• Bad economy
  • Ethnic conflicts
  • Moving from command economy o market economy
  • Cultures and Lifestyles Chapter 15 section 3Religion in Russia
  • Eastern Orthodox Church vital to Russia before Communism
  • Communism promoted atheism
  • Relaxed religious laws…but now becoming more strict again.
  • Christianity in Russia
  • 988, Prince Vladimir adopted Eastern Orthodox Christianity
  • By 1453, simply Orthodox Christianity
  • Hurt during Communism but making comeback
  • Churches being fixed
  • Has a patriarch and icons
  • Islam
  • Southern Regions of Russia
  • Mostly Sunni sect, such as most Arab countries
  • Judaism
  • Very persecuted
  • Could hardly have land
  • Pogroms – organized persecution and massacres
  • During Communism, migrated to Israel or US
  • Buddhism
  • Near the Caspian Sea and near Lake Baikal
  • ½ Million Buddhists
  • Education
  • 100% literacy rate in urban areas
  • Soviet emphasis on free but mandatory eduction
  • Favored military, science and engineering study verse language, history, and literature.
  • Intelligentsia – educators, writers, artists.
  • Doctors, teachers, etc are little paid
  • Education changed after Communism
  • Students can choose their type of school
  • Schools are overcrowded and in disrepair
  • Health Care
  • Disease and lifestyle helped lower life expectancy
  • Births are dangerous and many diseases
  • Healthcare is horrible. Doctors quit to become taxi drivers!
  • The Arts
  • Love art, music, and writing
  • Dangerous to express yourself
  • 1600s, found inspiration in religion
  • IlyaRepinWassily KandinskyCulture and the Soviets
  • Believed artists should glorify the achievements of Communism
  • Socialist Realism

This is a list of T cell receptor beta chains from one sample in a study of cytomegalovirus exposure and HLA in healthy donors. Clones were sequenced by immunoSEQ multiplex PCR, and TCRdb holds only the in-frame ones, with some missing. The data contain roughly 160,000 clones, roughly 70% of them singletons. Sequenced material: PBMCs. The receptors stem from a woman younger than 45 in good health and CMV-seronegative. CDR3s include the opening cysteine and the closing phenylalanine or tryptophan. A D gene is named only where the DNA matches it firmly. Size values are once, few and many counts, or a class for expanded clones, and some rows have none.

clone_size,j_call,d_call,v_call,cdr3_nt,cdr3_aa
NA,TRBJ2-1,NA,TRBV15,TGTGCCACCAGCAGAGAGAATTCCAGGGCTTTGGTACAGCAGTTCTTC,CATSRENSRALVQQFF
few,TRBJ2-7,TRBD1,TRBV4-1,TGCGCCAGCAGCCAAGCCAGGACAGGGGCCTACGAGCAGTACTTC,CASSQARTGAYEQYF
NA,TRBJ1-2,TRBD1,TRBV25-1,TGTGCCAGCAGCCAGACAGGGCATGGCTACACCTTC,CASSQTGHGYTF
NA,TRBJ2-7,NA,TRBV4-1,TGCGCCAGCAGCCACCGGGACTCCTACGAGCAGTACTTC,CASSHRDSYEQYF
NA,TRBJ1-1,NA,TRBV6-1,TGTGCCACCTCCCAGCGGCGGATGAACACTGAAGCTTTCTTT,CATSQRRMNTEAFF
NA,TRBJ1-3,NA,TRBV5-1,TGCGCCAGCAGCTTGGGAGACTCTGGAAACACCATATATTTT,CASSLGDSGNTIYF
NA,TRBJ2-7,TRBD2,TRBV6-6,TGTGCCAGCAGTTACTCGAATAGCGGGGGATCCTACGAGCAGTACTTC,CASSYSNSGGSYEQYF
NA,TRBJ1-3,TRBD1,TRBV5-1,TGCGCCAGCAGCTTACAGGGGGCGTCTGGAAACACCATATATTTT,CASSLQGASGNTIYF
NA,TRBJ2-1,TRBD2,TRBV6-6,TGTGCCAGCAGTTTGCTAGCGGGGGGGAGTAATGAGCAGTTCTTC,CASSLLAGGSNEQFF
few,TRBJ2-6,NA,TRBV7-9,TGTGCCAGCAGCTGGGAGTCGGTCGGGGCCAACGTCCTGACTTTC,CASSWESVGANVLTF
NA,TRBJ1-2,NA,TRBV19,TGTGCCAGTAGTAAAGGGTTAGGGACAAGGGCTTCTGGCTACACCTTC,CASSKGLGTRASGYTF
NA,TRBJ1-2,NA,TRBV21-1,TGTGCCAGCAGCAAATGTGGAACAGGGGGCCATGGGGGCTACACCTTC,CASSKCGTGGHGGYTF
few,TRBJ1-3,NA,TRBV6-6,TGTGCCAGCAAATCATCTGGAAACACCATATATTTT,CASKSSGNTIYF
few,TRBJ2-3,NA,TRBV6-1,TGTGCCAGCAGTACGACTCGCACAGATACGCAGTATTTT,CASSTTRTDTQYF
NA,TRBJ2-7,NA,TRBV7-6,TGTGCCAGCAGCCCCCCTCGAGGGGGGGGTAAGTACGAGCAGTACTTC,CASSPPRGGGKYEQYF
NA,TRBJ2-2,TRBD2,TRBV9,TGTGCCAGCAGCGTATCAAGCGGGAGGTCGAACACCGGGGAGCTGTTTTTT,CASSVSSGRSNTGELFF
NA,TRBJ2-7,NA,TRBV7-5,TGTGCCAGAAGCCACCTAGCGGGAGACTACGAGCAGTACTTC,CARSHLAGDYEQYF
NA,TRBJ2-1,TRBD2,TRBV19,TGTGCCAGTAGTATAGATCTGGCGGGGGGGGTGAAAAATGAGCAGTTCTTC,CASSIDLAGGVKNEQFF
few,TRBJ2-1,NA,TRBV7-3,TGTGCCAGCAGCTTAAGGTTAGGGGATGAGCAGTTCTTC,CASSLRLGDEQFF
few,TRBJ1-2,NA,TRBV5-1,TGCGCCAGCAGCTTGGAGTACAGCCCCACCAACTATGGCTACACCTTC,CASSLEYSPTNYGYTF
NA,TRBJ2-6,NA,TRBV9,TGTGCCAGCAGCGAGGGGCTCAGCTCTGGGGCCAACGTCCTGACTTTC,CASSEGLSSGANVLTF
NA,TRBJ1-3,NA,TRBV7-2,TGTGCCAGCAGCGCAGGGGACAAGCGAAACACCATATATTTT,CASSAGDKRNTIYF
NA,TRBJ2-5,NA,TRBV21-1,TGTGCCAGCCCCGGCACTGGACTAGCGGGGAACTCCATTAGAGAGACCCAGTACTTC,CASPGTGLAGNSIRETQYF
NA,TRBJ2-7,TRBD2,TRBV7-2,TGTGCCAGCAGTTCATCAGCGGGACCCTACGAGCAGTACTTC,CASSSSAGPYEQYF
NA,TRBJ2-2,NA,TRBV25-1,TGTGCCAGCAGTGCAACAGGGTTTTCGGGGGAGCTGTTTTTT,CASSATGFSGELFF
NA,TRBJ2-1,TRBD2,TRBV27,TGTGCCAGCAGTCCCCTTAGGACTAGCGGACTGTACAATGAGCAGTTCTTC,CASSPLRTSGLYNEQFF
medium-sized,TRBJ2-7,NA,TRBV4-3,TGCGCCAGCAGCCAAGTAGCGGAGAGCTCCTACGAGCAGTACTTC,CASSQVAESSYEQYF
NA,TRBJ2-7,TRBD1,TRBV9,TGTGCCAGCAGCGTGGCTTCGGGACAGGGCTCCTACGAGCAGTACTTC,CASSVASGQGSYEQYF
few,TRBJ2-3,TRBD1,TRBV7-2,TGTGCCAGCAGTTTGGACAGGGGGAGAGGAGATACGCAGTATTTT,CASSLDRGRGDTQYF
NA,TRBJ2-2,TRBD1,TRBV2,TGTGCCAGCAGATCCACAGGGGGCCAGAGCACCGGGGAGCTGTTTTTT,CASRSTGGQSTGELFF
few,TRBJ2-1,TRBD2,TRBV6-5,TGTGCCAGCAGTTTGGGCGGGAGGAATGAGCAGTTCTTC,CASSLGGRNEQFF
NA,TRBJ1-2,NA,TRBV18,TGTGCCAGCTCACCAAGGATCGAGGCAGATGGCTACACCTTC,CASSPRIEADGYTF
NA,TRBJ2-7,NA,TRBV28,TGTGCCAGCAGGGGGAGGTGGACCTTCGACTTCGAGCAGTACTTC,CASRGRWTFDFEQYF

• Alexander Solzhenitsyn banished to labor camps and sent from country
  • The Gulag Archipelago
  • Post Soviet Art
  • More freedom
  • Life and Leisure
  • Many hardships and shortages.
  • But leisure time allowed
  • Tennis, track and field, ice hockey
  • Holidays
  • Christmas finally reinstated for the first time since 1918
  • Russia Today Chapter 16Living in Russia
  • The Soviet Command Economy
  • Command Economy – central authority makes key economic decisions. Control banks, factories, farms, mines, transportation
  • Emphasized heavy industry – became a world power, but couldn’t get consumer goods
  • Black Market
  • SU did NOT turn focus to technology, so economy stagnated
  • The Market Economy
  • Gorbachev was moving command economy to market economy – businesses are privately owned
  • Supply and Demand
  • Privatization
  • A change to private ownership
  • This didn’t help the everyday man
  • Crime damaged the economy
  • Agriculture and Industry
  • Kolkhozes – small farms worked by farmers who shared in the farm’s production and profits
  • Sovkhozes – large farms run more like factories
  • Both of these were run by government and had unmotivated workers
  • Trying to make it run by the people
  • Aerospace industry and military-industrial system beginning to be privately owned.
  • Petroleum is most important industry, and crude oil is highest producer in world
  • Wood and fishing
  • Transportation and communication
  • Roads in disrepair, Harsh winters block roads
  • Need railways and waterways
  • Trans-Siberian Railroad
  • Most people don’t own cars but rely on public transportation, but need improvement
  • Transporting energy
  • Pipelines!
  • Mass Communication
  • Government in control of all communication , but changed since the fall
  • Phone and internet becoming popular
  • Global Interdependence
  • Trade: lumber, metals, chemicals
  • Receive consumer goods, medicines, meat, and sugar
  • Energy is it’s main item of international trade.
  • International Relations: